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It's tough out there but credit unions are working to meet a variety of challenges head on.

Roughly 1,700 credit union professionals were expected at the National Association of Federally-Insured Credit Unions' annual conference this week and America's Credit Union Conference from the Credit Union National Association, which took place this week in New Orleans and Orlando, respectively. Throughout both conferences, Credit Union Journal spoke with executives, directors and advisory board members about their biggest worries and concerns for the industry right now and their priorities for the upcoming year.

The following are their responses, which have been edited for clarity.

More coverage from ACUC can be seen here and here.

Additional NAFCU coverage can be found here and here.
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Louisiana Sanders, director of the $1.1 billion-asset SRP FCU in North Augusta, S.C. (attended NAFCU)
What is your biggest worry or concern for the industry right now?

"Our biggest concern is regulation. What new regulations will the new NCUA board come out with? When you have new [board] members, there's always a concern. You won't know their perspectives. We are a strictly regulated industry and there are already regulations on credit unions that don't fit credit unions' purpose."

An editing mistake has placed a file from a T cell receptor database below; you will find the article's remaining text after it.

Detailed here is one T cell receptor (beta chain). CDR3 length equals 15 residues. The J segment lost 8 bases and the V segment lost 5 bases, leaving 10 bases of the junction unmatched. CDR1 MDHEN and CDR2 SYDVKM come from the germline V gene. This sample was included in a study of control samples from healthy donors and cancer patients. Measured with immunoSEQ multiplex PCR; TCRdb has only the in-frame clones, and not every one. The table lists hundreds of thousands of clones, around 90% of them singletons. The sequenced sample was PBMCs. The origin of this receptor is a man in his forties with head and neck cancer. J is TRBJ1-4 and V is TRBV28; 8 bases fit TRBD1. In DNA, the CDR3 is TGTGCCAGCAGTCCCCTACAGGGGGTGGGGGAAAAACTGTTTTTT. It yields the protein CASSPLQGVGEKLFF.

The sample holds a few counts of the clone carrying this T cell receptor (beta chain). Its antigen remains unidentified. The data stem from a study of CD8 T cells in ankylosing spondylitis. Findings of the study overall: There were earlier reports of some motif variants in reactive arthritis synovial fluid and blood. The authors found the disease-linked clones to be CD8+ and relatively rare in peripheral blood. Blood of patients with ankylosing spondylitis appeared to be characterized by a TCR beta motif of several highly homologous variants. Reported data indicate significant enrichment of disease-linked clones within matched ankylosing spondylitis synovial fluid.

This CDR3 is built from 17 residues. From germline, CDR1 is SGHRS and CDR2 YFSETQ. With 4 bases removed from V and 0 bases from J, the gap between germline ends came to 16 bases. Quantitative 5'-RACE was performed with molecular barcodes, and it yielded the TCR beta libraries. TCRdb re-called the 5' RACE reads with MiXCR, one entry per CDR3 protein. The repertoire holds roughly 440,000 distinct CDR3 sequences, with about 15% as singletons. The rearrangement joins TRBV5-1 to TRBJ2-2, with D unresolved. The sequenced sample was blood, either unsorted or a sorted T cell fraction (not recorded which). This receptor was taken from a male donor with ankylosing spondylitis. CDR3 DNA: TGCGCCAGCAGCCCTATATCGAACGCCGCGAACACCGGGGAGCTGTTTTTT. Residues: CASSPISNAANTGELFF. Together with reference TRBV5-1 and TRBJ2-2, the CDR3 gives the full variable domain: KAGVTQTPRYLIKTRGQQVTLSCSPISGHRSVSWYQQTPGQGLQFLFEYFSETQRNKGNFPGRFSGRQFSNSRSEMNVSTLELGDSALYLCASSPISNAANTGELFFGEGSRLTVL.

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Darin Guggenheimer, CEO of the $341 million-asset Gain FCU in Burbank, Calif. (attended NAFCU)
What is your biggest worry or concern for the industry right now?

"I worry about overall longevity, especially recruiting volunteers [for the board of directors.] It's harder and harder to replace experienced board members and there's no substitution for good governance. With finding replacements, you have to make sure they are well educated on the issues and will help us survive and grow. I also worry about longevity in terms of deposits as a generational shift is happening. We have a lot of baby boomers. How do you replace them on some scale?"
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Donna VanderVries, director at the $979 million-asset Michigan First CU in Lathrup Village, Mich. (attended NAFCU)
What is your biggest worry or concern for the industry right now?

"Technology like mobile banking apps and making sure we do what we need to do to stay relevant to upcoming generations. You have members with different service expectations. There is a sense of wanting instant gratification now."
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Rich Miller, director at the $170 million-asset Service One CU in Bowling Green, Ky. (attended ACUC)
What are your priorities for the upcoming year?

“We’re in the process [of focusing on] digital transformation; anything from new core systems to the advanced mobile systems. So, I am looking for how to optimize those particular resources so that we get an optimal return on our investment. All credit unions, when we engage in these kinds of processes, when they upgrade, are putting out millions of dollars. And we have to be sure that we’re utilizing every possible component to provide better sources for our members and find ways to attract new members as well. Our credit union is identified in Bowling Green as the #1 FI over banks and everyone else in the area.

We see that the younger group has no patience for long periods of time; they want things very quickly so we have to be very, very nimble with our mobile. The attention span [of millennials] is incredibly short.”

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Renee Nelson, chief financial officer at the $1.1 billion-asset First Community CU in Coquille, Ore. (attended NAFCU)